Blending - MC Grecof

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Some personal proposals

Filter-Drip Blending, Dark Roast Blending, Espresso Blending and Different Roasts

Blending Basics

Coffees from different origins are blended together for several reasons. Presumably the target is to make a coffee that is higher in cup quality than any of the ingredients individually. But high quality Arabica coffee should be able to stand alone; it should have good clean flavour, good aromatics, body and aftertaste. So one reason coffees are blended in the commercial world might be the use of lower-quality coffee in the blend. Another reason might be to create a proprietary or signature blend that leads consumers to equate a particular coffee profile with a particular brand image; consumers don't often call Starbucks by the origin names used in the coffee but simply as "a cup of Starbucks" as if the dark carbony roast tastes were somehow exclusive to that brand. Coffees are also blended to attain consistency from crop year to year. This is done with major brands that do not want to be dependent on any specific origin flavour so they can source coffee from the least expensive sources. Such blends generally reduce all the coffees included to the lowest common denominator. But let's put aside the less-than-noble reasons that coffee is blended and focus on details that concern the quality-oriented roaster.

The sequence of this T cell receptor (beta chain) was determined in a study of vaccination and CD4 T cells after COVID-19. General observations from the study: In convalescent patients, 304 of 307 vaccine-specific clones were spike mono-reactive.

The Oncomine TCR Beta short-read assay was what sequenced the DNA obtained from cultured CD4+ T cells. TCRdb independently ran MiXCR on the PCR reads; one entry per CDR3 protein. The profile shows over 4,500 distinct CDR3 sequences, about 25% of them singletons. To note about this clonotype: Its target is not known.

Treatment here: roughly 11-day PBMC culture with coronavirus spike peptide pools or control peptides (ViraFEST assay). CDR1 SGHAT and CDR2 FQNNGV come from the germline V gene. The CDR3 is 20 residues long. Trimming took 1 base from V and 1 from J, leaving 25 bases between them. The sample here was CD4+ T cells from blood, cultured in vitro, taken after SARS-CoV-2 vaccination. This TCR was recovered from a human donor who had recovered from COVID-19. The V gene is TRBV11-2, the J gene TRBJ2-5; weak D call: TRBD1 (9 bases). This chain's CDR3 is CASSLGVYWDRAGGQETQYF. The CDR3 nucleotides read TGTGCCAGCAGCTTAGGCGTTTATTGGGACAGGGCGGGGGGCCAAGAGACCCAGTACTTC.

Before blending any high-quality coffees you should know the flavours of the individual coffees and have some targets for an ideal cup that cannot be attained by a single origin or single degree of roast. It would be a shame to blend a fantastic Estate coffee ...after all, you are supposedly trying to attain a cup that exceeds the components and it is not likely you can do this with top coffees. And given that you have both a reason to a blend and a logical process for doing it, there will be little need for more than around 5 coffees in the blend. Blends with more than 5 coffees are considered to be fanciful, or indulgent, or confused by more than a few expert coffee trade people I know.

The Case Not to Blend

While blending requires the expert skill of knowing each ingredient coffee, having a clear cup profile as the goal in mind, and knowing how to achieve it, blends should not be considered a "higher" form of coffee by any standard. As indicated above, the opposite case is often true. There is much more satisfaction in enjoying single-origin and estate coffees roasted to their peak of flavour. In my opinion, even a so-so single-farm coffee is more intriguing than a blended cup ...even if the blend is admittedly superior! Why? Because when one taste an unblended coffee it is the end result of a long road from crop to cup, without any one person deciding what one will be experiencing. While one enjoy that cup, one like to think about that process, and it informs the opinion about that region or that specific farm. I enjoy feeling connected to the origin of the coffee and the process in this way...

Blending Before or After Roasting